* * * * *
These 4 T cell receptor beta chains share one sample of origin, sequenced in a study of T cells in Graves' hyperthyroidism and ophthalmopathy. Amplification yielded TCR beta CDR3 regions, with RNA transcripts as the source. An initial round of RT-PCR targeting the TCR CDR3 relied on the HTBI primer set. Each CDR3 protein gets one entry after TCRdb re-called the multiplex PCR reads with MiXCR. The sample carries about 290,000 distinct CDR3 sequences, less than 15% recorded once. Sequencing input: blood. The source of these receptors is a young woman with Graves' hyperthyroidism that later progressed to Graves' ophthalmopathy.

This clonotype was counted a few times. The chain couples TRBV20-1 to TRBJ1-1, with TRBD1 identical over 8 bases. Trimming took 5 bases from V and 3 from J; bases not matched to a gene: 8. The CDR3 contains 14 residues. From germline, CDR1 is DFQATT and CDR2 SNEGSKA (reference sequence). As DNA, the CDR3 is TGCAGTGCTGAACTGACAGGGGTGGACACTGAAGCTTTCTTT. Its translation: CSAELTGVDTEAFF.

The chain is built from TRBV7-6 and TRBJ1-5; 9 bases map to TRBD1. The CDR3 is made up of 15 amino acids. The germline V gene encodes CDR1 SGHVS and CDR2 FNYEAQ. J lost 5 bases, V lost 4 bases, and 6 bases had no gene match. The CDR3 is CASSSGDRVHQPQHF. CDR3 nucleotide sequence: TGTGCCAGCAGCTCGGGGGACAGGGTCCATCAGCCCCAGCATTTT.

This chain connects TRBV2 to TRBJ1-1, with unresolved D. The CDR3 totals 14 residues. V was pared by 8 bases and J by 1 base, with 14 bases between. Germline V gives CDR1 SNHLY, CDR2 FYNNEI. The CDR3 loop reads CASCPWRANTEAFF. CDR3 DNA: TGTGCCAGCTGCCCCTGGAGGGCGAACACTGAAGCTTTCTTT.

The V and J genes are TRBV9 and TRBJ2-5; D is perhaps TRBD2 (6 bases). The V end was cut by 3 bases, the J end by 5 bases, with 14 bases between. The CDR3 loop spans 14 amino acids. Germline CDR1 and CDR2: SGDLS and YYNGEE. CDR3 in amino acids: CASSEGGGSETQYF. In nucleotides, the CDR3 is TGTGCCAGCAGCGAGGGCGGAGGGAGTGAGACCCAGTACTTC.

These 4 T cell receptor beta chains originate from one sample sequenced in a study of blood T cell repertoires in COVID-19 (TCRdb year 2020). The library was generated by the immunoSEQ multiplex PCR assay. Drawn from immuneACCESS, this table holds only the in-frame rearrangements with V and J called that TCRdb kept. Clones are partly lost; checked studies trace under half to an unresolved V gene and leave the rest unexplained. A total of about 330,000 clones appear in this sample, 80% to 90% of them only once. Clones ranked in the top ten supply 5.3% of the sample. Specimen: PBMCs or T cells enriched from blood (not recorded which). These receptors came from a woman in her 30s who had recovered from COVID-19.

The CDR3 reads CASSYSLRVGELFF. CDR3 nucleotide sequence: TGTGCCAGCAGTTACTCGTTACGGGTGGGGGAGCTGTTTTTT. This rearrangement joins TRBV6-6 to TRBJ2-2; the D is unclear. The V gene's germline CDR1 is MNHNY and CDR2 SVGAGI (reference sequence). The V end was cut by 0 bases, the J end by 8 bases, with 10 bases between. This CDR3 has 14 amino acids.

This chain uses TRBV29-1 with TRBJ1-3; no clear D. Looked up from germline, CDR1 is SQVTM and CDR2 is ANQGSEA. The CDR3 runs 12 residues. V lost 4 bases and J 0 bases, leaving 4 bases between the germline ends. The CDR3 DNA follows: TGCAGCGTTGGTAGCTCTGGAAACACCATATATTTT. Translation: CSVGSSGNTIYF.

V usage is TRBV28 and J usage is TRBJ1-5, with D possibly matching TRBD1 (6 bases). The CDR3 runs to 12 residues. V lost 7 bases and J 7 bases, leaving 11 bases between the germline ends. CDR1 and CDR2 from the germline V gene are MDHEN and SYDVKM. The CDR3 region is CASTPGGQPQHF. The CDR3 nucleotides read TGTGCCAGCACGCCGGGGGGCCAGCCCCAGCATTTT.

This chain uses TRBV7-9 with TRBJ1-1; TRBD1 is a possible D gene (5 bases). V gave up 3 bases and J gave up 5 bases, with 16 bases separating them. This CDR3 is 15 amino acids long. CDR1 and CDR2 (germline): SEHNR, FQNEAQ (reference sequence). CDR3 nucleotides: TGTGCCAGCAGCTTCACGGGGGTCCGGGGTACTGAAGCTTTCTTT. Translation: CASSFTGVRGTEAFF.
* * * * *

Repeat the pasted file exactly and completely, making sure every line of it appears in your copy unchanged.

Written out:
These 4 T cell receptor beta chains share one sample of origin, sequenced in a study of T cells in Graves' hyperthyroidism and ophthalmopathy. Amplification yielded TCR beta CDR3 regions, with RNA transcripts as the source. An initial round of RT-PCR targeting the TCR CDR3 relied on the HTBI primer set. Each CDR3 protein gets one entry after TCRdb re-called the multiplex PCR reads with MiXCR. The sample carries about 290,000 distinct CDR3 sequences, less than 15% recorded once. Sequencing input: blood. The source of these receptors is a young woman with Graves' hyperthyroidism that later progressed to Graves' ophthalmopathy.

This clonotype was counted a few times. The chain couples TRBV20-1 to TRBJ1-1, with TRBD1 identical over 8 bases. Trimming took 5 bases from V and 3 from J; bases not matched to a gene: 8. The CDR3 contains 14 residues. From germline, CDR1 is DFQATT and CDR2 SNEGSKA (reference sequence). As DNA, the CDR3 is TGCAGTGCTGAACTGACAGGGGTGGACACTGAAGCTTTCTTT. Its translation: CSAELTGVDTEAFF.

The chain is built from TRBV7-6 and TRBJ1-5; 9 bases map to TRBD1. The CDR3 is made up of 15 amino acids. The germline V gene encodes CDR1 SGHVS and CDR2 FNYEAQ. J lost 5 bases, V lost 4 bases, and 6 bases had no gene match. The CDR3 is CASSSGDRVHQPQHF. CDR3 nucleotide sequence: TGTGCCAGCAGCTCGGGGGACAGGGTCCATCAGCCCCAGCATTTT.

This chain connects TRBV2 to TRBJ1-1, with unresolved D. The CDR3 totals 14 residues. V was pared by 8 bases and J by 1 base, with 14 bases between. Germline V gives CDR1 SNHLY, CDR2 FYNNEI. The CDR3 loop reads CASCPWRANTEAFF. CDR3 DNA: TGTGCCAGCTGCCCCTGGAGGGCGAACACTGAAGCTTTCTTT.

The V and J genes are TRBV9 and TRBJ2-5; D is perhaps TRBD2 (6 bases). The V end was cut by 3 bases, the J end by 5 bases, with 14 bases between. The CDR3 loop spans 14 amino acids. Germline CDR1 and CDR2: SGDLS and YYNGEE. CDR3 in amino acids: CASSEGGGSETQYF. In nucleotides, the CDR3 is TGTGCCAGCAGCGAGGGCGGAGGGAGTGAGACCCAGTACTTC.

These 4 T cell receptor beta chains originate from one sample sequenced in a study of blood T cell repertoires in COVID-19 (TCRdb year 2020). The library was generated by the immunoSEQ multiplex PCR assay. Drawn from immuneACCESS, this table holds only the in-frame rearrangements with V and J called that TCRdb kept. Clones are partly lost; checked studies trace under half to an unresolved V gene and leave the rest unexplained. A total of about 330,000 clones appear in this sample, 80% to 90% of them only once. Clones ranked in the top ten supply 5.3% of the sample. Specimen: PBMCs or T cells enriched from blood (not recorded which). These receptors came from a woman in her 30s who had recovered from COVID-19.

The CDR3 reads CASSYSLRVGELFF. CDR3 nucleotide sequence: TGTGCCAGCAGTTACTCGTTACGGGTGGGGGAGCTGTTTTTT. This rearrangement joins TRBV6-6 to TRBJ2-2; the D is unclear. The V gene's germline CDR1 is MNHNY and CDR2 SVGAGI (reference sequence). The V end was cut by 0 bases, the J end by 8 bases, with 10 bases between. This CDR3 has 14 amino acids.

This chain uses TRBV29-1 with TRBJ1-3; no clear D. Looked up from germline, CDR1 is SQVTM and CDR2 is ANQGSEA. The CDR3 runs 12 residues. V lost 4 bases and J 0 bases, leaving 4 bases between the germline ends. The CDR3 DNA follows: TGCAGCGTTGGTAGCTCTGGAAACACCATATATTTT. Translation: CSVGSSGNTIYF.

V usage is TRBV28 and J usage is TRBJ1-5, with D possibly matching TRBD1 (6 bases). The CDR3 runs to 12 residues. V lost 7 bases and J 7 bases, leaving 11 bases between the germline ends. CDR1 and CDR2 from the germline V gene are MDHEN and SYDVKM. The CDR3 region is CASTPGGQPQHF. The CDR3 nucleotides read TGTGCCAGCACGCCGGGGGGCCAGCCCCAGCATTTT.

This chain uses TRBV7-9 with TRBJ1-1; TRBD1 is a possible D gene (5 bases). V gave up 3 bases and J gave up 5 bases, with 16 bases separating them. This CDR3 is 15 amino acids long. CDR1 and CDR2 (germline): SEHNR, FQNEAQ (reference sequence). CDR3 nucleotides: TGTGCCAGCAGCTTCACGGGGGTCCGGGGTACTGAAGCTTTCTTT. Translation: CASSFTGVRGTEAFF.